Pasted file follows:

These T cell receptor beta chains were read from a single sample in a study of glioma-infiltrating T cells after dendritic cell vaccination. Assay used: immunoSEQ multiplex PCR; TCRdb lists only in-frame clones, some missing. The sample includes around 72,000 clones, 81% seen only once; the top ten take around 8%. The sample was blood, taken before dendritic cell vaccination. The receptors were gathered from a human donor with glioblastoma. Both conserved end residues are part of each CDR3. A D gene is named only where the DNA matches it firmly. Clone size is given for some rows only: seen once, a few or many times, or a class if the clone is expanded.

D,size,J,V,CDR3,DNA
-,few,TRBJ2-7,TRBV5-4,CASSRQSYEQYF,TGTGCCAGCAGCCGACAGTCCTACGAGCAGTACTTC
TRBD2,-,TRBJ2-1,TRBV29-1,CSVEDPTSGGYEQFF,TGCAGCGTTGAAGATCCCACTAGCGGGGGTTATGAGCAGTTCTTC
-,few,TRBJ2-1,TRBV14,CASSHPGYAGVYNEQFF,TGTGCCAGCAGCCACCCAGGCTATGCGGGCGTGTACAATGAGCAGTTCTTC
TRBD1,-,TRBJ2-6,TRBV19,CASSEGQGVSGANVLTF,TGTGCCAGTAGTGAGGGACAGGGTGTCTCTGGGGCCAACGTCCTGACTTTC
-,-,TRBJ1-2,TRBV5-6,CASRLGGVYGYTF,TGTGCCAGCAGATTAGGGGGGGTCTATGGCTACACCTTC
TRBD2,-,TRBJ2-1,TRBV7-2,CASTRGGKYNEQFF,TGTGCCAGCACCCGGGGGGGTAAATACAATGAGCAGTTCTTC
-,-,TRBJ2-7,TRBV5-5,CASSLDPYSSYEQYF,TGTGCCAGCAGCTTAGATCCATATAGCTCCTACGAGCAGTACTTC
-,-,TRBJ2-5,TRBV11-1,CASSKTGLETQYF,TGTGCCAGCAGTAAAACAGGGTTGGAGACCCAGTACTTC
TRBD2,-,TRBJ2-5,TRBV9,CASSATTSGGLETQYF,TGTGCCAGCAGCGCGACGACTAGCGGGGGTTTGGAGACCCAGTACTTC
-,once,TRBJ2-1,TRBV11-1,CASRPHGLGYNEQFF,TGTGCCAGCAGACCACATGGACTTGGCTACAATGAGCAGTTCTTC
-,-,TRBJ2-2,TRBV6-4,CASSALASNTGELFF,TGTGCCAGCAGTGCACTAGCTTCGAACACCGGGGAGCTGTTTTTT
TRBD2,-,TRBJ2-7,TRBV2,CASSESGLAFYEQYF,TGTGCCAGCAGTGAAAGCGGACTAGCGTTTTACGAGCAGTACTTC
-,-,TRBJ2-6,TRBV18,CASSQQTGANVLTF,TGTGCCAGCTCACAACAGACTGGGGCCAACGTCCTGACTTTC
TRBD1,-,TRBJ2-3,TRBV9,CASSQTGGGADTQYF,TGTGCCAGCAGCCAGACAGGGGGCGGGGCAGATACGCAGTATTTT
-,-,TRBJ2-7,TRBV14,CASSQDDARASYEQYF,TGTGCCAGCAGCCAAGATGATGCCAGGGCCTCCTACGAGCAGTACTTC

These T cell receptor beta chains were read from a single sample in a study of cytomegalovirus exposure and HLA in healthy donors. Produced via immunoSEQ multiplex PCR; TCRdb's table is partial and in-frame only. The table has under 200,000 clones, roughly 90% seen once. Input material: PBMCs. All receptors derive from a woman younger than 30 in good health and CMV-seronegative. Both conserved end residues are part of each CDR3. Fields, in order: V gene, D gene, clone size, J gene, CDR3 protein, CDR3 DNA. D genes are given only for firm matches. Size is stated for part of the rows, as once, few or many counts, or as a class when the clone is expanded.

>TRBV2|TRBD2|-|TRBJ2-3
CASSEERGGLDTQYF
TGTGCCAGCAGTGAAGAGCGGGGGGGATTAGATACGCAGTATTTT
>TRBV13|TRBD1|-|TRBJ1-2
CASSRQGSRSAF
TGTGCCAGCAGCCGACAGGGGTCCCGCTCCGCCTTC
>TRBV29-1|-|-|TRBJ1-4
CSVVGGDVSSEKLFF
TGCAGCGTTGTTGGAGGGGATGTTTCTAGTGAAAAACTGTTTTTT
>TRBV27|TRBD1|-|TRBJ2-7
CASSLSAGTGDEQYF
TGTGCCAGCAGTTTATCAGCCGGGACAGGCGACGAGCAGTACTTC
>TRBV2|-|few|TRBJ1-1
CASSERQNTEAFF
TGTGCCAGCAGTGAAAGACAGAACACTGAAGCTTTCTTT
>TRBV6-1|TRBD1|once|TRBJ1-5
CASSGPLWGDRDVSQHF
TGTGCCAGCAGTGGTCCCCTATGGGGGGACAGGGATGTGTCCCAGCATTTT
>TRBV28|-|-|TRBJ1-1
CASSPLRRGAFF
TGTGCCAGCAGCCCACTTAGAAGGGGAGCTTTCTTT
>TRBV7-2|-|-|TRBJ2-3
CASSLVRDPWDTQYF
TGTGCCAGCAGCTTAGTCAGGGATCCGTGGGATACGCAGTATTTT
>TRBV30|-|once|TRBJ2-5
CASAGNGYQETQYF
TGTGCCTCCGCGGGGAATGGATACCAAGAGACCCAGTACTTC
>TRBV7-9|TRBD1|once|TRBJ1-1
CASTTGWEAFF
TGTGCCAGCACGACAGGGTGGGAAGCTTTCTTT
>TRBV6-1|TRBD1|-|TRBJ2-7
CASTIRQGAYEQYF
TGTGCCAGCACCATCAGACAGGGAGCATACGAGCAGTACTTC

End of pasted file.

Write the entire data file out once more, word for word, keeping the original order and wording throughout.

These T cell receptor beta chains were read from a single sample in a study of glioma-infiltrating T cells after dendritic cell vaccination. Assay used: immunoSEQ multiplex PCR; TCRdb lists only in-frame clones, some missing. The sample includes around 72,000 clones, 81% seen only once; the top ten take around 8%. The sample was blood, taken before dendritic cell vaccination. The receptors were gathered from a human donor with glioblastoma. Both conserved end residues are part of each CDR3. A D gene is named only where the DNA matches it firmly. Clone size is given for some rows only: seen once, a few or many times, or a class if the clone is expanded.

D,size,J,V,CDR3,DNA
-,few,TRBJ2-7,TRBV5-4,CASSRQSYEQYF,TGTGCCAGCAGCCGACAGTCCTACGAGCAGTACTTC
TRBD2,-,TRBJ2-1,TRBV29-1,CSVEDPTSGGYEQFF,TGCAGCGTTGAAGATCCCACTAGCGGGGGTTATGAGCAGTTCTTC
-,few,TRBJ2-1,TRBV14,CASSHPGYAGVYNEQFF,TGTGCCAGCAGCCACCCAGGCTATGCGGGCGTGTACAATGAGCAGTTCTTC
TRBD1,-,TRBJ2-6,TRBV19,CASSEGQGVSGANVLTF,TGTGCCAGTAGTGAGGGACAGGGTGTCTCTGGGGCCAACGTCCTGACTTTC
-,-,TRBJ1-2,TRBV5-6,CASRLGGVYGYTF,TGTGCCAGCAGATTAGGGGGGGTCTATGGCTACACCTTC
TRBD2,-,TRBJ2-1,TRBV7-2,CASTRGGKYNEQFF,TGTGCCAGCACCCGGGGGGGTAAATACAATGAGCAGTTCTTC
-,-,TRBJ2-7,TRBV5-5,CASSLDPYSSYEQYF,TGTGCCAGCAGCTTAGATCCATATAGCTCCTACGAGCAGTACTTC
-,-,TRBJ2-5,TRBV11-1,CASSKTGLETQYF,TGTGCCAGCAGTAAAACAGGGTTGGAGACCCAGTACTTC
TRBD2,-,TRBJ2-5,TRBV9,CASSATTSGGLETQYF,TGTGCCAGCAGCGCGACGACTAGCGGGGGTTTGGAGACCCAGTACTTC
-,once,TRBJ2-1,TRBV11-1,CASRPHGLGYNEQFF,TGTGCCAGCAGACCACATGGACTTGGCTACAATGAGCAGTTCTTC
-,-,TRBJ2-2,TRBV6-4,CASSALASNTGELFF,TGTGCCAGCAGTGCACTAGCTTCGAACACCGGGGAGCTGTTTTTT
TRBD2,-,TRBJ2-7,TRBV2,CASSESGLAFYEQYF,TGTGCCAGCAGTGAAAGCGGACTAGCGTTTTACGAGCAGTACTTC
-,-,TRBJ2-6,TRBV18,CASSQQTGANVLTF,TGTGCCAGCTCACAACAGACTGGGGCCAACGTCCTGACTTTC
TRBD1,-,TRBJ2-3,TRBV9,CASSQTGGGADTQYF,TGTGCCAGCAGCCAGACAGGGGGCGGGGCAGATACGCAGTATTTT
-,-,TRBJ2-7,TRBV14,CASSQDDARASYEQYF,TGTGCCAGCAGCCAAGATGATGCCAGGGCCTCCTACGAGCAGTACTTC

These T cell receptor beta chains were read from a single sample in a study of cytomegalovirus exposure and HLA in healthy donors. Produced via immunoSEQ multiplex PCR; TCRdb's table is partial and in-frame only. The table has under 200,000 clones, roughly 90% seen once. Input material: PBMCs. All receptors derive from a woman younger than 30 in good health and CMV-seronegative. Both conserved end residues are part of each CDR3. Fields, in order: V gene, D gene, clone size, J gene, CDR3 protein, CDR3 DNA. D genes are given only for firm matches. Size is stated for part of the rows, as once, few or many counts, or as a class when the clone is expanded.

>TRBV2|TRBD2|-|TRBJ2-3
CASSEERGGLDTQYF
TGTGCCAGCAGTGAAGAGCGGGGGGGATTAGATACGCAGTATTTT
>TRBV13|TRBD1|-|TRBJ1-2
CASSRQGSRSAF
TGTGCCAGCAGCCGACAGGGGTCCCGCTCCGCCTTC
>TRBV29-1|-|-|TRBJ1-4
CSVVGGDVSSEKLFF
TGCAGCGTTGTTGGAGGGGATGTTTCTAGTGAAAAACTGTTTTTT
>TRBV27|TRBD1|-|TRBJ2-7
CASSLSAGTGDEQYF
TGTGCCAGCAGTTTATCAGCCGGGACAGGCGACGAGCAGTACTTC
>TRBV2|-|few|TRBJ1-1
CASSERQNTEAFF
TGTGCCAGCAGTGAAAGACAGAACACTGAAGCTTTCTTT
>TRBV6-1|TRBD1|once|TRBJ1-5
CASSGPLWGDRDVSQHF
TGTGCCAGCAGTGGTCCCCTATGGGGGGACAGGGATGTGTCCCAGCATTTT
>TRBV28|-|-|TRBJ1-1
CASSPLRRGAFF
TGTGCCAGCAGCCCACTTAGAAGGGGAGCTTTCTTT
>TRBV7-2|-|-|TRBJ2-3
CASSLVRDPWDTQYF
TGTGCCAGCAGCTTAGTCAGGGATCCGTGGGATACGCAGTATTTT
>TRBV30|-|once|TRBJ2-5
CASAGNGYQETQYF
TGTGCCTCCGCGGGGAATGGATACCAAGAGACCCAGTACTTC
>TRBV7-9|TRBD1|once|TRBJ1-1
CASTTGWEAFF
TGTGCCAGCACGACAGGGTGGGAAGCTTTCTTT
>TRBV6-1|TRBD1|-|TRBJ2-7
CASTIRQGAYEQYF
TGTGCCAGCACCATCAGACAGGGAGCATACGAGCAGTACTTC